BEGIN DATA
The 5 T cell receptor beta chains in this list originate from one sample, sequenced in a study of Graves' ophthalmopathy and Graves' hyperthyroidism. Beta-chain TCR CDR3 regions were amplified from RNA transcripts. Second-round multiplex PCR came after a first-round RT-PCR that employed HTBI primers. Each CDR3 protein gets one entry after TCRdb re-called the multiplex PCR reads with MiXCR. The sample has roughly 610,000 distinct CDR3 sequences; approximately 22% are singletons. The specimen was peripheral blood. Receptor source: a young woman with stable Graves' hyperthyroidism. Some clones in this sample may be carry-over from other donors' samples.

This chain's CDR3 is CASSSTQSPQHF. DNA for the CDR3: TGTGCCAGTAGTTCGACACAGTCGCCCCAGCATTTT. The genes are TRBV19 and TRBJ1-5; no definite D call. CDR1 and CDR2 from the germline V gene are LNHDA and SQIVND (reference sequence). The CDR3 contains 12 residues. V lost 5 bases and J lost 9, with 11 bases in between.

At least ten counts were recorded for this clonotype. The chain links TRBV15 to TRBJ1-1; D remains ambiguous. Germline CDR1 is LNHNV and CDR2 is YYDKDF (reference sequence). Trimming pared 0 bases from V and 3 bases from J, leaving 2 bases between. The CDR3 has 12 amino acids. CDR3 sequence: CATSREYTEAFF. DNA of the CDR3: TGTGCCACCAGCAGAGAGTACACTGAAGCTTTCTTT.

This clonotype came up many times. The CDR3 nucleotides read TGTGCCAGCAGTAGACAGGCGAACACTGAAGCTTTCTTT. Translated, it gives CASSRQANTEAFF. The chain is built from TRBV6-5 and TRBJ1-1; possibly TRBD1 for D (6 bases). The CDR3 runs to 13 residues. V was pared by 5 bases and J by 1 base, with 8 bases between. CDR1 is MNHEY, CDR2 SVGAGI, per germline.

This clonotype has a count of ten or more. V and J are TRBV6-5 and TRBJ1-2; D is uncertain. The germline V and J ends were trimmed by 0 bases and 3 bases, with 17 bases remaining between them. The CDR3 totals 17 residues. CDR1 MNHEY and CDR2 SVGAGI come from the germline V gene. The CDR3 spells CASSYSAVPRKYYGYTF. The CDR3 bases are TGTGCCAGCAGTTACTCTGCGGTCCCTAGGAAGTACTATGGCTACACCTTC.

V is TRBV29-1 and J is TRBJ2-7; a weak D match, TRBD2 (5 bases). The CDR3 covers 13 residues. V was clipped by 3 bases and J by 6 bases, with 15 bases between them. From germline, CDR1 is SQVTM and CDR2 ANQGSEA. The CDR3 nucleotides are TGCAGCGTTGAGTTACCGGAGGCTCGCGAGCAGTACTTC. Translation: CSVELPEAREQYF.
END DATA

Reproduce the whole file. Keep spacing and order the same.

The 5 T cell receptor beta chains in this list originate from one sample, sequenced in a study of Graves' ophthalmopathy and Graves' hyperthyroidism. Beta-chain TCR CDR3 regions were amplified from RNA transcripts. Second-round multiplex PCR came after a first-round RT-PCR that employed HTBI primers. Each CDR3 protein gets one entry after TCRdb re-called the multiplex PCR reads with MiXCR. The sample has roughly 610,000 distinct CDR3 sequences; approximately 22% are singletons. The specimen was peripheral blood. Receptor source: a young woman with stable Graves' hyperthyroidism. Some clones in this sample may be carry-over from other donors' samples.

This chain's CDR3 is CASSSTQSPQHF. DNA for the CDR3: TGTGCCAGTAGTTCGACACAGTCGCCCCAGCATTTT. The genes are TRBV19 and TRBJ1-5; no definite D call. CDR1 and CDR2 from the germline V gene are LNHDA and SQIVND (reference sequence). The CDR3 contains 12 residues. V lost 5 bases and J lost 9, with 11 bases in between.

At least ten counts were recorded for this clonotype. The chain links TRBV15 to TRBJ1-1; D remains ambiguous. Germline CDR1 is LNHNV and CDR2 is YYDKDF (reference sequence). Trimming pared 0 bases from V and 3 bases from J, leaving 2 bases between. The CDR3 has 12 amino acids. CDR3 sequence: CATSREYTEAFF. DNA of the CDR3: TGTGCCACCAGCAGAGAGTACACTGAAGCTTTCTTT.

This clonotype came up many times. The CDR3 nucleotides read TGTGCCAGCAGTAGACAGGCGAACACTGAAGCTTTCTTT. Translated, it gives CASSRQANTEAFF. The chain is built from TRBV6-5 and TRBJ1-1; possibly TRBD1 for D (6 bases). The CDR3 runs to 13 residues. V was pared by 5 bases and J by 1 base, with 8 bases between. CDR1 is MNHEY, CDR2 SVGAGI, per germline.

This clonotype has a count of ten or more. V and J are TRBV6-5 and TRBJ1-2; D is uncertain. The germline V and J ends were trimmed by 0 bases and 3 bases, with 17 bases remaining between them. The CDR3 totals 17 residues. CDR1 MNHEY and CDR2 SVGAGI come from the germline V gene. The CDR3 spells CASSYSAVPRKYYGYTF. The CDR3 bases are TGTGCCAGCAGTTACTCTGCGGTCCCTAGGAAGTACTATGGCTACACCTTC.

V is TRBV29-1 and J is TRBJ2-7; a weak D match, TRBD2 (5 bases). The CDR3 covers 13 residues. V was clipped by 3 bases and J by 6 bases, with 15 bases between them. From germline, CDR1 is SQVTM and CDR2 ANQGSEA. The CDR3 nucleotides are TGCAGCGTTGAGTTACCGGAGGCTCGCGAGCAGTACTTC. Translation: CSVELPEAREQYF.